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PhD Final Defense for Joe Gamez

Event Type
Civil and Environmental Engineering
1311 NCEL
May 7, 2024   8:00 am  
Originating Calendar
CEE Seminars and Conferences

Compressibility-Based Interpretation of Cone Penetration Test Data

Advisor: Dr. Scott M. Olson


This work seeks to develop correlations for the cone penetration test (CPT) that incorporate the compressibility of soil . The proposed compressibility-based correlations are intended to provide the practitioner with a simple, practical, and accurate means of forecasting important soil properties (such as certain critical state parameters and density) and providing a means to normalize CPT data. While the compressibility-based correlations and overburden normalizations are the final product of this work, the main efforts of this dissertation are: 

  1. Development of the compressibility concept as a means to interpret soil behavior,
  2. A compressibility-based correlation for the CPT to estimate the slope and y-axis intercept of the critical state line,
  3. A compressibility-based correlation for the CPT to estimate density in terms of state parameter and relative density, and
  4. A compressibility-based correlation for the CPT to normalize CPT data for overburden stresses.

To accomplish these goals, this effort aggregates a database of 847 cone penetration tests performed in sand-filled calibration chambers. Using this database, this dissertation first reexamines assumptions used to interpret tests and boundary effects, analyzes the efficacy of published calibration chamber correction factors, and provides a novel framework for interpreting calibration chamber data based on soil compressibility. This first effort finds that (1) cone tip resistance is relatively unaffected by boundary effects; (2) factors used to correct calibration chamber cone tip resistance to an equivalent free-field value only marginally improved the correlations/trends; and (3) cone tip resistance is similar for soils of equally similar compressibility, density, and effective confining stress. The author suggests that calibration chamber data may not require corrections for chamber size or boundary conditions so long as a ratio of chamber diameter to cone penetrometer diameter of 20 is satisfied.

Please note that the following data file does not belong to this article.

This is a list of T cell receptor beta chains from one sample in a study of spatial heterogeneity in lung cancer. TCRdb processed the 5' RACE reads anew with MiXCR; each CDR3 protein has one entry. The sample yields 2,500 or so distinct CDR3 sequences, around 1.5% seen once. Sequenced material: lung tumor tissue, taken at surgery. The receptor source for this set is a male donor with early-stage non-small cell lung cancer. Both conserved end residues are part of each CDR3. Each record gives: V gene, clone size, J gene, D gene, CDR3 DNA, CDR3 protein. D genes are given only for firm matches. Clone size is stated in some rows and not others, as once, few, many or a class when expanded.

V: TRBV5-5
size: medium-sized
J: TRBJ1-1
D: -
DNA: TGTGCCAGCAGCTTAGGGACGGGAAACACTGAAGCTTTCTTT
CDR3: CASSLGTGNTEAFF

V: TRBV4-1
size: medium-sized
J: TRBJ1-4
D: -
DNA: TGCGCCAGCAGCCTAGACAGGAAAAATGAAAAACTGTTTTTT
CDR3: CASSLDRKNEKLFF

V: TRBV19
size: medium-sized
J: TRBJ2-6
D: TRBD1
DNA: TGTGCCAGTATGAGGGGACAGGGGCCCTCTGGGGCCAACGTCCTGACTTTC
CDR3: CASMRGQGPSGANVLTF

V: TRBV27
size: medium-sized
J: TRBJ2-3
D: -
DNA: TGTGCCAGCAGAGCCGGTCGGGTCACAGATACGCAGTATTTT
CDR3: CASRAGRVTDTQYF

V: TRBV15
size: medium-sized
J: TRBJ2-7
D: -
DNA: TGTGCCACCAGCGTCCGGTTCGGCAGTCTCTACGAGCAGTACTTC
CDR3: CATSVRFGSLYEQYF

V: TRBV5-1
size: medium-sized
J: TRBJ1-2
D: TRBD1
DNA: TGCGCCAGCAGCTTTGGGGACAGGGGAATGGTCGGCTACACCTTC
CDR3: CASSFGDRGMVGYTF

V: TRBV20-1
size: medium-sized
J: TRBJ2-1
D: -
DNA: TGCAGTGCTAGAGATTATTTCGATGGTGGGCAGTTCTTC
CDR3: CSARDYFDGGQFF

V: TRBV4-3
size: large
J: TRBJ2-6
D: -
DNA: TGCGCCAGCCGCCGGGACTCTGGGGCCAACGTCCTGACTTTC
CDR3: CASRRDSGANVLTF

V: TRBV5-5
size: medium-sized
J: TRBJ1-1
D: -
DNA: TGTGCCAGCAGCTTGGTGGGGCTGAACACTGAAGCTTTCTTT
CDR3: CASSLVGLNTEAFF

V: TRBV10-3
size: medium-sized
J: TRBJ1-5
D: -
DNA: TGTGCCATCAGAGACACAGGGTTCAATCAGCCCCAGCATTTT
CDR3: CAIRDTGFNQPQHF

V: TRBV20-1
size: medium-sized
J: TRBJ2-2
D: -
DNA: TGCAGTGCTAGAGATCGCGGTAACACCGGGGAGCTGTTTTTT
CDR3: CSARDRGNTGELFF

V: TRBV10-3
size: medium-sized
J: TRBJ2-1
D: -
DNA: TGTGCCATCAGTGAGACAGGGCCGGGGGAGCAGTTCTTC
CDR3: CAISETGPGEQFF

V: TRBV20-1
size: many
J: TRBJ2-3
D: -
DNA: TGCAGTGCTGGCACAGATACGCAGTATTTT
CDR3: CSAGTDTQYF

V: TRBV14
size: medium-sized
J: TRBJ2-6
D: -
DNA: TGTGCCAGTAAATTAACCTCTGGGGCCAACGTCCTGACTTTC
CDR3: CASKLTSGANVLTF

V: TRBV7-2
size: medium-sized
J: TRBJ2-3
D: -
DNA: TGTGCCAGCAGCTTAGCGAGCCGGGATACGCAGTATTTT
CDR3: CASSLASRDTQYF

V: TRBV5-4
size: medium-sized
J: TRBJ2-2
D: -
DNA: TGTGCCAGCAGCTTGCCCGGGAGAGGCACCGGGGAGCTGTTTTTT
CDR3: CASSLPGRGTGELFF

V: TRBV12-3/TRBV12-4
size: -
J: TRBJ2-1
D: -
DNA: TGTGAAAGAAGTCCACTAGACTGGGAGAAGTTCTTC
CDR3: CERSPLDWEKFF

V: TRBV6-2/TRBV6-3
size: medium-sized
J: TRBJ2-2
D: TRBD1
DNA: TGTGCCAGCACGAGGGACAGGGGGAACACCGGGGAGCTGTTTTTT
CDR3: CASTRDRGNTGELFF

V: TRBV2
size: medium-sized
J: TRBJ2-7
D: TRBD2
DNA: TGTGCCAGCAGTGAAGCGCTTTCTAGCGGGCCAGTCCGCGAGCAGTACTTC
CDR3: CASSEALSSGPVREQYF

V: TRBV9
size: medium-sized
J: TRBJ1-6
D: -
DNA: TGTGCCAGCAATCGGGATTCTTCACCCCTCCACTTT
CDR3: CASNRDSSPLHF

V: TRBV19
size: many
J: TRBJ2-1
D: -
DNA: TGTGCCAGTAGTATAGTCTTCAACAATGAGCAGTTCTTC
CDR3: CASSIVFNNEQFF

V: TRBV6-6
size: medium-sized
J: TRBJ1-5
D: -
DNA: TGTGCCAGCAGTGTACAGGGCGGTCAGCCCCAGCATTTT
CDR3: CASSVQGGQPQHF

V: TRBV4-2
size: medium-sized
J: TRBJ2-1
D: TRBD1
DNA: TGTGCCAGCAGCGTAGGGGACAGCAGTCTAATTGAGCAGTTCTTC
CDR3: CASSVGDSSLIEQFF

This dissertation then presents new correlations for sandy soil behavior and properties that are intended to be used solely with CPT data without additional in situ or laboratory testing, iteration, or numerical modeling. The correlations were developed for the ΔQ soil behavior index using a database of CPTs performed in sand-filled calibration chambers. These correlations relate the ΔQ soil behavior index to three parameters of particular importance in critical state soil mechanics: (1) slope of the critical state line, (2) intercept of the critical state line at 1 kPa, and (3) state parameter; in addition to (iv) relative density. The proposed correlations illustrate that the slope and intercept of the critical state line are related to ΔQ and that state parameter and relative density also are related to ΔQ in combination with the overburden stress-normalized net corrected cone tip resistance.

Lastly, this dissertation presents a comprehensive framework to normalize cone tip resistance. The framework is based on density (either relative density or state parameter) and compressibility or ΔQ. This dissertation also presents the methodology for developing the normalizations. Results from this effort suggest that the compressibility-based overburden normalization perform similarly to other published normalizations but has the benefit of being simple to calculate without the need for additional laboratory testing or iteration.

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